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Yareli Torres Rincon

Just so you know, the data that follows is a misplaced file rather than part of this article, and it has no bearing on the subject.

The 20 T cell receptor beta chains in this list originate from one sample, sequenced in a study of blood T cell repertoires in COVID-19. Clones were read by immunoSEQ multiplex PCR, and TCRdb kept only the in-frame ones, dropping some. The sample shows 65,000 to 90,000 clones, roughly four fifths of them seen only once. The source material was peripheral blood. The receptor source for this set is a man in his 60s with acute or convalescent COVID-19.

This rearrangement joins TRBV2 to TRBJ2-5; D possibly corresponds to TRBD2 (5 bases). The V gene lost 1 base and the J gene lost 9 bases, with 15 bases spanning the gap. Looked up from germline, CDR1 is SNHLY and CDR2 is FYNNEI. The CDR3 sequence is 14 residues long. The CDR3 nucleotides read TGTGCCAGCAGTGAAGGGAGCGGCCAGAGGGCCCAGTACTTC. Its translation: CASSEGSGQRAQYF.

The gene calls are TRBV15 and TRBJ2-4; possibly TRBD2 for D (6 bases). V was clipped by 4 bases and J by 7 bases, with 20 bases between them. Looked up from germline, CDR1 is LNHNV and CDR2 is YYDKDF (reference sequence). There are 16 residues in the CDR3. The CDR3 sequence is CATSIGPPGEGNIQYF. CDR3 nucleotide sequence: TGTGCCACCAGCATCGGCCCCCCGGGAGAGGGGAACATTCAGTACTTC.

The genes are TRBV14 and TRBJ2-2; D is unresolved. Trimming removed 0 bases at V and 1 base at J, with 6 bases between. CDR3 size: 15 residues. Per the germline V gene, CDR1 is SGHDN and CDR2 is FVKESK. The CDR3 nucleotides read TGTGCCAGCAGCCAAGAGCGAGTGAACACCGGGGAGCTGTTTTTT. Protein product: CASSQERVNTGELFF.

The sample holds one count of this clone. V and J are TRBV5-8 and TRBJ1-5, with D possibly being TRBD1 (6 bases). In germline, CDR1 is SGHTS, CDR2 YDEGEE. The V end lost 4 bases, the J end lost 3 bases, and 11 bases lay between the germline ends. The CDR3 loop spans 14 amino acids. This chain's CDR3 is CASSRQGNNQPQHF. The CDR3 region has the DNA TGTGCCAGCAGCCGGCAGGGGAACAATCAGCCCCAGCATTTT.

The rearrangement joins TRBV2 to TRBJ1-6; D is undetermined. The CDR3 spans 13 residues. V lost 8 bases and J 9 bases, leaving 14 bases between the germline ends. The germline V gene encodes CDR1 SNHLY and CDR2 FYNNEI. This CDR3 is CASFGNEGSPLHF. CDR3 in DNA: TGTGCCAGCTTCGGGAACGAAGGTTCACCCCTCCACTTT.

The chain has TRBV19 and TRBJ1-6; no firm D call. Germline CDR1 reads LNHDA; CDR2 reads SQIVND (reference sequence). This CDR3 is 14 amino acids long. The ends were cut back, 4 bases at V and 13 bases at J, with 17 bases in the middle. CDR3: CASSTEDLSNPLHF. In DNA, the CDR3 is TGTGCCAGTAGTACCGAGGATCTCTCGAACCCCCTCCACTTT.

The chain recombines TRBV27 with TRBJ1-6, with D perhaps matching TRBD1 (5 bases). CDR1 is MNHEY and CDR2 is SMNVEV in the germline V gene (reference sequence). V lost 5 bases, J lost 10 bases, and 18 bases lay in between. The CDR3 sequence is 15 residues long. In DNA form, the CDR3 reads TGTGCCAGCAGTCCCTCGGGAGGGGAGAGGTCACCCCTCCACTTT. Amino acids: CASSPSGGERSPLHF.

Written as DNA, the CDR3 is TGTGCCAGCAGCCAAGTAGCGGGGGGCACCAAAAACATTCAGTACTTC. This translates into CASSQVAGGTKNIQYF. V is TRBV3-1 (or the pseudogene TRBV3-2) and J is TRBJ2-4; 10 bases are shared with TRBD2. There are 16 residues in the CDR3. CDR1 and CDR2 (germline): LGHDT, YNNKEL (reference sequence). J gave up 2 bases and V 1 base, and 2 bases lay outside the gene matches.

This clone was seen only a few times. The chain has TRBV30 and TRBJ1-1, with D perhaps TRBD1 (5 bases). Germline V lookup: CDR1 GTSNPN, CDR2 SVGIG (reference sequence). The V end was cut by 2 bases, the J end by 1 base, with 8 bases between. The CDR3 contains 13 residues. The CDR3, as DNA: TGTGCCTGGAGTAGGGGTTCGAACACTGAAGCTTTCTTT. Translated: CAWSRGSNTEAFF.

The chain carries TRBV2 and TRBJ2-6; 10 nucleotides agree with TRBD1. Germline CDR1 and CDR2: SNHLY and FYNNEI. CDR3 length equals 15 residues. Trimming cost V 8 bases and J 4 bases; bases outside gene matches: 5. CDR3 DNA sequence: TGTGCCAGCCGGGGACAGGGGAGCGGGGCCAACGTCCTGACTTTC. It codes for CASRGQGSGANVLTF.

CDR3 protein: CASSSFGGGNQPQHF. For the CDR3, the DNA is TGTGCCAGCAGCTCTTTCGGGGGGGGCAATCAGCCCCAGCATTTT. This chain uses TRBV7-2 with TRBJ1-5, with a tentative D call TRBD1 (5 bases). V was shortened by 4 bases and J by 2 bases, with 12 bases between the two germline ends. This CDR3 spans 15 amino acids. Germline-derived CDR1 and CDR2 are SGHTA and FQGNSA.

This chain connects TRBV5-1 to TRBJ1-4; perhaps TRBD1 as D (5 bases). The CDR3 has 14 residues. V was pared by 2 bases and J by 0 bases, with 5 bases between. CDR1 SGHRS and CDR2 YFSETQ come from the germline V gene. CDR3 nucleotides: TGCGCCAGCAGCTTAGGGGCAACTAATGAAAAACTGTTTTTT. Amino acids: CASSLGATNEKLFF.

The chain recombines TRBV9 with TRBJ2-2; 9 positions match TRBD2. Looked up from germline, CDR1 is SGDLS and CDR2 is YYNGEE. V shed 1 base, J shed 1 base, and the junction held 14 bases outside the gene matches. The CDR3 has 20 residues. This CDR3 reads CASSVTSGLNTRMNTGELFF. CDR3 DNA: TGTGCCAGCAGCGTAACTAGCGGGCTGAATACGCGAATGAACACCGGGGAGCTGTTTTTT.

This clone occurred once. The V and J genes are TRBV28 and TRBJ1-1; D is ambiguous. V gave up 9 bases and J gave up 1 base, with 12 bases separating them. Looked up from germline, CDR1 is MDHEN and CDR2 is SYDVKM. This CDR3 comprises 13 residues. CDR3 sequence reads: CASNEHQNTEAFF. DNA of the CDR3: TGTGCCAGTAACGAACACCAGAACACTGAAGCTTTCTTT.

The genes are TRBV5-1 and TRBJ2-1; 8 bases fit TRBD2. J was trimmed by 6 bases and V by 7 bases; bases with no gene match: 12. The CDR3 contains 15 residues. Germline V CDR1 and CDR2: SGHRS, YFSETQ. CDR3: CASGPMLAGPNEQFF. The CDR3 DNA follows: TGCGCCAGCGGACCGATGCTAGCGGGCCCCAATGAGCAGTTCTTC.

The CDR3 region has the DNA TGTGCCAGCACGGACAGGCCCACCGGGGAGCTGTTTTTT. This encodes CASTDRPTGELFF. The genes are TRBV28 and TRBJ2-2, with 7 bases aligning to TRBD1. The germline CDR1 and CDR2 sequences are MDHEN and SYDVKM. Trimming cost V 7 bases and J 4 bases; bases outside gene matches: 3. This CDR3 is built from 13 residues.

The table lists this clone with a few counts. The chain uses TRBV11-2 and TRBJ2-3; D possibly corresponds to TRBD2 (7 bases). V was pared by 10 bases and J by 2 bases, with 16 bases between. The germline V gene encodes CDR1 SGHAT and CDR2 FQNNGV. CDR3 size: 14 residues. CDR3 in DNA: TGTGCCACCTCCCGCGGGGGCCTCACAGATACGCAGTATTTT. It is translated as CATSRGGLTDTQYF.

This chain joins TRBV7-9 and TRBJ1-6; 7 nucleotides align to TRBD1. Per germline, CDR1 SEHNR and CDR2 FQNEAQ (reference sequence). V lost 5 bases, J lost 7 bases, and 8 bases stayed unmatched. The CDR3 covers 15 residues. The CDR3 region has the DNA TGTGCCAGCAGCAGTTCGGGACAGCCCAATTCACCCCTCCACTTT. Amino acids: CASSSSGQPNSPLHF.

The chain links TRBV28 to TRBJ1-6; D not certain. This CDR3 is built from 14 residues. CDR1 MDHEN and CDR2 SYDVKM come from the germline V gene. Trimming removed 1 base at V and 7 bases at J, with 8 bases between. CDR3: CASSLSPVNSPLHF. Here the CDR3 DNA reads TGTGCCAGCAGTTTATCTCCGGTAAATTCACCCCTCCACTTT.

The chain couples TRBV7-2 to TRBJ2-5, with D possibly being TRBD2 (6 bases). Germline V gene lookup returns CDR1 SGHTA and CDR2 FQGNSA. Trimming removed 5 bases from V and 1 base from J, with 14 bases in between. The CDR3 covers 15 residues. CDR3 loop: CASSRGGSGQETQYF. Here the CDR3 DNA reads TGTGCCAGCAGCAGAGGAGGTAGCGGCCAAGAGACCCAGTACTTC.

Yareli Torres Rincon doesn’t consider herself an average 18-year-old still trying to get her life together. And for good reason. This 18-year-old has a pretty clear picture of how she wants her career to evolve and where she wants to end up, and for that she thanks Oregon MESA. As a third grader, Yareli was interested in robotics. “But,” she says, “at the time only boys were in robotics so it seemed like a longshot for me.” Longshot, meet Yareli. When she transferred to JW Poynter Middle School in Hillsboro, discovered the after-school MESA program and it was game on. Throughout middle school and her freshman year of high school, MESA provided a welcoming space for her to explore her robotics affinity, get cozy with the prototyping and invention process, and gain fluency in the open source electronics platform Arduino. “Then I moved to Forest Grove,” Yareli says. “They didn’t offer MESA and it was kind of a difficult thing for me.” But difficult things are kind of Yareli’s stock and trade. The determined young woman, a DACA student and the first of her generation to attend college, found herself up against a challenging project during an Invention Bootcamp recently and had an epiphany: maybe mechanical engineering wouldn’t be her career after all. “I like the process of prototyping, but I hated that I had to put it together and make it work,” she says. Since then she’s been investigating the field of patent law, meeting with a Portland intellectual property attorney to learn more about the job and making plans for law school after getting her undergraduate degree in engineering. Expect to see her at a law firm within the decade. In the meantime Yareli serves as an Oregon MESA mentor and helps other students explore what they want their focus to be.